Mathematicians like to break things. Or, more exactly, they like to know when the equations we use to describe physics break down. One popular target in fluid mechanics are the Euler equations, which describe the motion of frictionless, incompressible flows. Mathematicians have been on the hunt for centuries for situations where these equations predict singularities, points where the velocity or vorticity of a fluid change infinitely quickly. Since that can’t happen in reality (at least as far as we understand it), these singularities indicate weaknesses in our mathematical description and may help uncover fundamental flaws in our understanding.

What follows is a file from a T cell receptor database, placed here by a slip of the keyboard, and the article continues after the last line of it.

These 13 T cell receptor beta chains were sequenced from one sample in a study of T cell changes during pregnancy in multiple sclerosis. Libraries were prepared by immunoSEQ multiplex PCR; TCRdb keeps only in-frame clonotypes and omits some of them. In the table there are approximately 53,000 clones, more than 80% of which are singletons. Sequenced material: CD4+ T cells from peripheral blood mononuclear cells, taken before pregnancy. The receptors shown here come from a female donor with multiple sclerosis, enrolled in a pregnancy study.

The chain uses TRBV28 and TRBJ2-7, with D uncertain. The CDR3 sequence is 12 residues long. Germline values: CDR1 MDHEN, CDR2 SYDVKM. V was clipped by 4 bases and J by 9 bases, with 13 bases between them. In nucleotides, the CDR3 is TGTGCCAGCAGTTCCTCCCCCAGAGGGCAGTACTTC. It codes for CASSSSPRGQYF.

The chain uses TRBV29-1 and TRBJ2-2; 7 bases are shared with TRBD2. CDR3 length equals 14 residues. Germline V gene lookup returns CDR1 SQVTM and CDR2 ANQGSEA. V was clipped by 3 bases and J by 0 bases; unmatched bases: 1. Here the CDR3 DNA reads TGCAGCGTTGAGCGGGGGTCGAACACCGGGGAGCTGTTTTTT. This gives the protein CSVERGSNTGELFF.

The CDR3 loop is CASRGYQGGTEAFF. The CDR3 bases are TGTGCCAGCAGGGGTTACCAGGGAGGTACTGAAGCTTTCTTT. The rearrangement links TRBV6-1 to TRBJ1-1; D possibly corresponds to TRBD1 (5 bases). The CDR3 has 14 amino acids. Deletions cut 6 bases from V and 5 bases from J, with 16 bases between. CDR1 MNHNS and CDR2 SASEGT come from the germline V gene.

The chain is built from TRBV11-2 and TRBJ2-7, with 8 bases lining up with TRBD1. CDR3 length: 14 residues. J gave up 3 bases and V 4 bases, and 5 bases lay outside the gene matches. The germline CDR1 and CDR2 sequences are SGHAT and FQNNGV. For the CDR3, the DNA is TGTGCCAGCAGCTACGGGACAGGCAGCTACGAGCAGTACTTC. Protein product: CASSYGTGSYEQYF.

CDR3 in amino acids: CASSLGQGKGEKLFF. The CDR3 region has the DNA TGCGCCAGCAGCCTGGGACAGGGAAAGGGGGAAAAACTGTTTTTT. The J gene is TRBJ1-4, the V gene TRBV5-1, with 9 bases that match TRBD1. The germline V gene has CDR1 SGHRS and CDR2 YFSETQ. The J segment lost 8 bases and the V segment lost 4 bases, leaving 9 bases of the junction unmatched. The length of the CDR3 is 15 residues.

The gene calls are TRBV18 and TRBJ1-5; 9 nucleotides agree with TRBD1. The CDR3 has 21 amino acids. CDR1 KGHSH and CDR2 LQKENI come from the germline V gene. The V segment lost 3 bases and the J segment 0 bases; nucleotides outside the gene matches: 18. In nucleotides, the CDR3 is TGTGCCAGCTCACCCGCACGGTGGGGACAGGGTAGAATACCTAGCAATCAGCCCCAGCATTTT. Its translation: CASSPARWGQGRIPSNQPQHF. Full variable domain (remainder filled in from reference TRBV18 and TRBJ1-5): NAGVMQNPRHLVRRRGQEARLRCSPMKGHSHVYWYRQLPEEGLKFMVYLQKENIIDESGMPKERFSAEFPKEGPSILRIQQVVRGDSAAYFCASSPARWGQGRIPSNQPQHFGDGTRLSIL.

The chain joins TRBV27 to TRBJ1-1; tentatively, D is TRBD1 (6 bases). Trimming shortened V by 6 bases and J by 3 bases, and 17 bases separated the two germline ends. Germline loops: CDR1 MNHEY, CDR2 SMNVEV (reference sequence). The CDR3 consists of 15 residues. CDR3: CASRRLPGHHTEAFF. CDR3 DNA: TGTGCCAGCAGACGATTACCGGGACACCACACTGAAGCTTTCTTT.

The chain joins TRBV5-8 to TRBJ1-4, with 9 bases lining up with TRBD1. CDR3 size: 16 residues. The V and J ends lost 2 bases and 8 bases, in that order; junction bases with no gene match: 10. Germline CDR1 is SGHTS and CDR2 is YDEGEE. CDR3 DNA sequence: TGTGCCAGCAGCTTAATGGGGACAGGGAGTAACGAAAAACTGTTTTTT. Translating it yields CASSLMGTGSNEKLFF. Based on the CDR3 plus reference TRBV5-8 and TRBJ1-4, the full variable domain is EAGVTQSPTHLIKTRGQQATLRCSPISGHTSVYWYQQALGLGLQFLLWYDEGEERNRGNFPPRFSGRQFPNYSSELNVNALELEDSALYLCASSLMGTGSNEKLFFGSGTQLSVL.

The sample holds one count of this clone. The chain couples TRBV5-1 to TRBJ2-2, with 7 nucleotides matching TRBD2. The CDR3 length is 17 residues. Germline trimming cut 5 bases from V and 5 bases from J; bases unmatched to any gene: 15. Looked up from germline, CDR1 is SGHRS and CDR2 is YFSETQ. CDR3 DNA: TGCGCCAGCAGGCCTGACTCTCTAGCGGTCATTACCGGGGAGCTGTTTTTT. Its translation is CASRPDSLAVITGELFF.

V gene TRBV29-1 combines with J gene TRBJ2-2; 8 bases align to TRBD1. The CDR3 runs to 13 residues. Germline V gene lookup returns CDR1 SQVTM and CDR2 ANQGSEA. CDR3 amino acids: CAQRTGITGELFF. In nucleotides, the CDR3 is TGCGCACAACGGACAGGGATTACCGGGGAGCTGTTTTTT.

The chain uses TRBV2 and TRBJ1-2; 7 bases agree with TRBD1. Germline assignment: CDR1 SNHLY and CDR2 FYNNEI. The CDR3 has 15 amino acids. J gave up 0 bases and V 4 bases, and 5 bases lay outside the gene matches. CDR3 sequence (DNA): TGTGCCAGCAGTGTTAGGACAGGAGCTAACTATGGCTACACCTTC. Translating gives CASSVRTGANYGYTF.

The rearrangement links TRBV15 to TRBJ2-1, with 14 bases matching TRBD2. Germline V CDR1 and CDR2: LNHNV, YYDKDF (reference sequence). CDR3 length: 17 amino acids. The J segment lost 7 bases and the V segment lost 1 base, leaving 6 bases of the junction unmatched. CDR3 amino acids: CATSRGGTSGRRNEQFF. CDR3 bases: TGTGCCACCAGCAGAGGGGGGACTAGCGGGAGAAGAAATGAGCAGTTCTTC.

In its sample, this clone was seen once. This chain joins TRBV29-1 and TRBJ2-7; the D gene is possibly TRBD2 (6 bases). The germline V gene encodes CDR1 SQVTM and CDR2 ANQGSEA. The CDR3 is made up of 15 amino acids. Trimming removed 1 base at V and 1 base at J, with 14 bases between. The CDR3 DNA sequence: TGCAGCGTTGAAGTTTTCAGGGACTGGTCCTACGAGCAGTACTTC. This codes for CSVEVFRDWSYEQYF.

Despite centuries of effort, the Euler equations withstood mathematical assault… until recently. Since 2013, a series of mathematicians have been successfully chipping away at the Euler equations’ seeming perfection with a series of scenarios that seem to lead to singularities. One is similar to stirring a cup of tea, except that you stir the upper part of the cup in one direction and the bottom half in the opposite. As the flow develops, a singularity occurs where the secondary flows of these two stirring motions collide. For more, check out these two articles over at Quanta. (Image credit: L. Fotios; see also Quanta Magazine 1, 2)